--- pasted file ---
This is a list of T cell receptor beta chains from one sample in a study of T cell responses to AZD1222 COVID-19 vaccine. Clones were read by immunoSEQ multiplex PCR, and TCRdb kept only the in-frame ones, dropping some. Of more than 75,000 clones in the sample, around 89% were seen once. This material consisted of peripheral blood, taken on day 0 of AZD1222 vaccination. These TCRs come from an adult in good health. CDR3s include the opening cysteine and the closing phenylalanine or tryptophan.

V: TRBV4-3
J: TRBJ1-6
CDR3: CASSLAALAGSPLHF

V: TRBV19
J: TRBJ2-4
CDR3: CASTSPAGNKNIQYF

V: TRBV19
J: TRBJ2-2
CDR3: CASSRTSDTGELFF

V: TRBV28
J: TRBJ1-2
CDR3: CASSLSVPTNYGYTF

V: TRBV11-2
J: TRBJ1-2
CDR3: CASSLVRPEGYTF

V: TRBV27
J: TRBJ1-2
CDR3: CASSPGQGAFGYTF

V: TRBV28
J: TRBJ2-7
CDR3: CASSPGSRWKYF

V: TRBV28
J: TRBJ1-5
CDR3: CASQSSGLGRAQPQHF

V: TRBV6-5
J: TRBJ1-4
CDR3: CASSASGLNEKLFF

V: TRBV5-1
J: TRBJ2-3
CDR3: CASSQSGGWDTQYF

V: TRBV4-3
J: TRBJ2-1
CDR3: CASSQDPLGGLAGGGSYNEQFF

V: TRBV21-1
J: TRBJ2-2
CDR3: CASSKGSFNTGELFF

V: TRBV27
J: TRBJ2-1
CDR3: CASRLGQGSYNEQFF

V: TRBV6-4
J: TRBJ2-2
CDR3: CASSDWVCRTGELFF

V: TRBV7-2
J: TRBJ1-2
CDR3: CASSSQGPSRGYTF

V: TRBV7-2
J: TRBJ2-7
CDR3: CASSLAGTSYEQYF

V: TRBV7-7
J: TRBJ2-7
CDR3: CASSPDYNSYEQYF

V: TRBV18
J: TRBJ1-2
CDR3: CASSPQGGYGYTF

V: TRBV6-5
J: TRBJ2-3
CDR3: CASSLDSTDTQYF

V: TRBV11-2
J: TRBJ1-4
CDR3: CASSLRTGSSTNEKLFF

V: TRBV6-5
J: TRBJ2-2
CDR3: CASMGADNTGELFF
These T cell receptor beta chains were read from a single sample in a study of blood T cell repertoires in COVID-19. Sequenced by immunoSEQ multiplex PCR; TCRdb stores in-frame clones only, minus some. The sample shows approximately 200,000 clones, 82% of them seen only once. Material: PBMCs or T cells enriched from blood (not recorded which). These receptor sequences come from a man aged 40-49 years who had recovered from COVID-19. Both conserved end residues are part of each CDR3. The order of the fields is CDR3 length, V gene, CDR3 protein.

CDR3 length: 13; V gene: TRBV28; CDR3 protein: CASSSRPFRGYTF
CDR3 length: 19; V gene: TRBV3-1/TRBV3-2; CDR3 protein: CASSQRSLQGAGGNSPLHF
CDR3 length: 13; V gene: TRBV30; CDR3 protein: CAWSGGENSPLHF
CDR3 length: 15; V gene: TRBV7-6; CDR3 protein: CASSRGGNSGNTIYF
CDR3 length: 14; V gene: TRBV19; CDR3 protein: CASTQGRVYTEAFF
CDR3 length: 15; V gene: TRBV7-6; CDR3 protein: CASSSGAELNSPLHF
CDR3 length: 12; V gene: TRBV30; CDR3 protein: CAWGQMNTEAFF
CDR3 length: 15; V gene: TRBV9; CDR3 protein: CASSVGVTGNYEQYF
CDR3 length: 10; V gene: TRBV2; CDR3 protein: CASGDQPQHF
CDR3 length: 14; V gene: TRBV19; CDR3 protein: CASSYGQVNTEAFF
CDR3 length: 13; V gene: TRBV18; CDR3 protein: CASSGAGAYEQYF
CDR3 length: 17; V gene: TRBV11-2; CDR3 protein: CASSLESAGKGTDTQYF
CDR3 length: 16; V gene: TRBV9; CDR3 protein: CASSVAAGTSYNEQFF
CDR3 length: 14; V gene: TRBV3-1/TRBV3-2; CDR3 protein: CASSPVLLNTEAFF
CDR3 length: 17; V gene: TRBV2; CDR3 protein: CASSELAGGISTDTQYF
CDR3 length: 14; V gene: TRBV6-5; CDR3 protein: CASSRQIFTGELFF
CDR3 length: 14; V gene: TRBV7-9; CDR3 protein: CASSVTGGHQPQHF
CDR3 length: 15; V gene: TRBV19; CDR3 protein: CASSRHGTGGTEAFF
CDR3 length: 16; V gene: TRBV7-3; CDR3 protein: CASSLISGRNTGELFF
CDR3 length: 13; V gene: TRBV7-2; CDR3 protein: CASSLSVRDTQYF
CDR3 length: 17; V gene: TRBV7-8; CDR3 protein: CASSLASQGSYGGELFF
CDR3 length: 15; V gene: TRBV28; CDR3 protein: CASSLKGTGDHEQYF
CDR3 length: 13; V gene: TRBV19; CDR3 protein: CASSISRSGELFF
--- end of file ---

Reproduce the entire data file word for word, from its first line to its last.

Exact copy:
This is a list of T cell receptor beta chains from one sample in a study of T cell responses to AZD1222 COVID-19 vaccine. Clones were read by immunoSEQ multiplex PCR, and TCRdb kept only the in-frame ones, dropping some. Of more than 75,000 clones in the sample, around 89% were seen once. This material consisted of peripheral blood, taken on day 0 of AZD1222 vaccination. These TCRs come from an adult in good health. CDR3s include the opening cysteine and the closing phenylalanine or tryptophan.

V: TRBV4-3
J: TRBJ1-6
CDR3: CASSLAALAGSPLHF

V: TRBV19
J: TRBJ2-4
CDR3: CASTSPAGNKNIQYF

V: TRBV19
J: TRBJ2-2
CDR3: CASSRTSDTGELFF

V: TRBV28
J: TRBJ1-2
CDR3: CASSLSVPTNYGYTF

V: TRBV11-2
J: TRBJ1-2
CDR3: CASSLVRPEGYTF

V: TRBV27
J: TRBJ1-2
CDR3: CASSPGQGAFGYTF

V: TRBV28
J: TRBJ2-7
CDR3: CASSPGSRWKYF

V: TRBV28
J: TRBJ1-5
CDR3: CASQSSGLGRAQPQHF

V: TRBV6-5
J: TRBJ1-4
CDR3: CASSASGLNEKLFF

V: TRBV5-1
J: TRBJ2-3
CDR3: CASSQSGGWDTQYF

V: TRBV4-3
J: TRBJ2-1
CDR3: CASSQDPLGGLAGGGSYNEQFF

V: TRBV21-1
J: TRBJ2-2
CDR3: CASSKGSFNTGELFF

V: TRBV27
J: TRBJ2-1
CDR3: CASRLGQGSYNEQFF

V: TRBV6-4
J: TRBJ2-2
CDR3: CASSDWVCRTGELFF

V: TRBV7-2
J: TRBJ1-2
CDR3: CASSSQGPSRGYTF

V: TRBV7-2
J: TRBJ2-7
CDR3: CASSLAGTSYEQYF

V: TRBV7-7
J: TRBJ2-7
CDR3: CASSPDYNSYEQYF

V: TRBV18
J: TRBJ1-2
CDR3: CASSPQGGYGYTF

V: TRBV6-5
J: TRBJ2-3
CDR3: CASSLDSTDTQYF

V: TRBV11-2
J: TRBJ1-4
CDR3: CASSLRTGSSTNEKLFF

V: TRBV6-5
J: TRBJ2-2
CDR3: CASMGADNTGELFF
These T cell receptor beta chains were read from a single sample in a study of blood T cell repertoires in COVID-19. Sequenced by immunoSEQ multiplex PCR; TCRdb stores in-frame clones only, minus some. The sample shows approximately 200,000 clones, 82% of them seen only once. Material: PBMCs or T cells enriched from blood (not recorded which). These receptor sequences come from a man aged 40-49 years who had recovered from COVID-19. Both conserved end residues are part of each CDR3. The order of the fields is CDR3 length, V gene, CDR3 protein.

CDR3 length: 13; V gene: TRBV28; CDR3 protein: CASSSRPFRGYTF
CDR3 length: 19; V gene: TRBV3-1/TRBV3-2; CDR3 protein: CASSQRSLQGAGGNSPLHF
CDR3 length: 13; V gene: TRBV30; CDR3 protein: CAWSGGENSPLHF
CDR3 length: 15; V gene: TRBV7-6; CDR3 protein: CASSRGGNSGNTIYF
CDR3 length: 14; V gene: TRBV19; CDR3 protein: CASTQGRVYTEAFF
CDR3 length: 15; V gene: TRBV7-6; CDR3 protein: CASSSGAELNSPLHF
CDR3 length: 12; V gene: TRBV30; CDR3 protein: CAWGQMNTEAFF
CDR3 length: 15; V gene: TRBV9; CDR3 protein: CASSVGVTGNYEQYF
CDR3 length: 10; V gene: TRBV2; CDR3 protein: CASGDQPQHF
CDR3 length: 14; V gene: TRBV19; CDR3 protein: CASSYGQVNTEAFF
CDR3 length: 13; V gene: TRBV18; CDR3 protein: CASSGAGAYEQYF
CDR3 length: 17; V gene: TRBV11-2; CDR3 protein: CASSLESAGKGTDTQYF
CDR3 length: 16; V gene: TRBV9; CDR3 protein: CASSVAAGTSYNEQFF
CDR3 length: 14; V gene: TRBV3-1/TRBV3-2; CDR3 protein: CASSPVLLNTEAFF
CDR3 length: 17; V gene: TRBV2; CDR3 protein: CASSELAGGISTDTQYF
CDR3 length: 14; V gene: TRBV6-5; CDR3 protein: CASSRQIFTGELFF
CDR3 length: 14; V gene: TRBV7-9; CDR3 protein: CASSVTGGHQPQHF
CDR3 length: 15; V gene: TRBV19; CDR3 protein: CASSRHGTGGTEAFF
CDR3 length: 16; V gene: TRBV7-3; CDR3 protein: CASSLISGRNTGELFF
CDR3 length: 13; V gene: TRBV7-2; CDR3 protein: CASSLSVRDTQYF
CDR3 length: 17; V gene: TRBV7-8; CDR3 protein: CASSLASQGSYGGELFF
CDR3 length: 15; V gene: TRBV28; CDR3 protein: CASSLKGTGDHEQYF
CDR3 length: 13; V gene: TRBV19; CDR3 protein: CASSISRSGELFF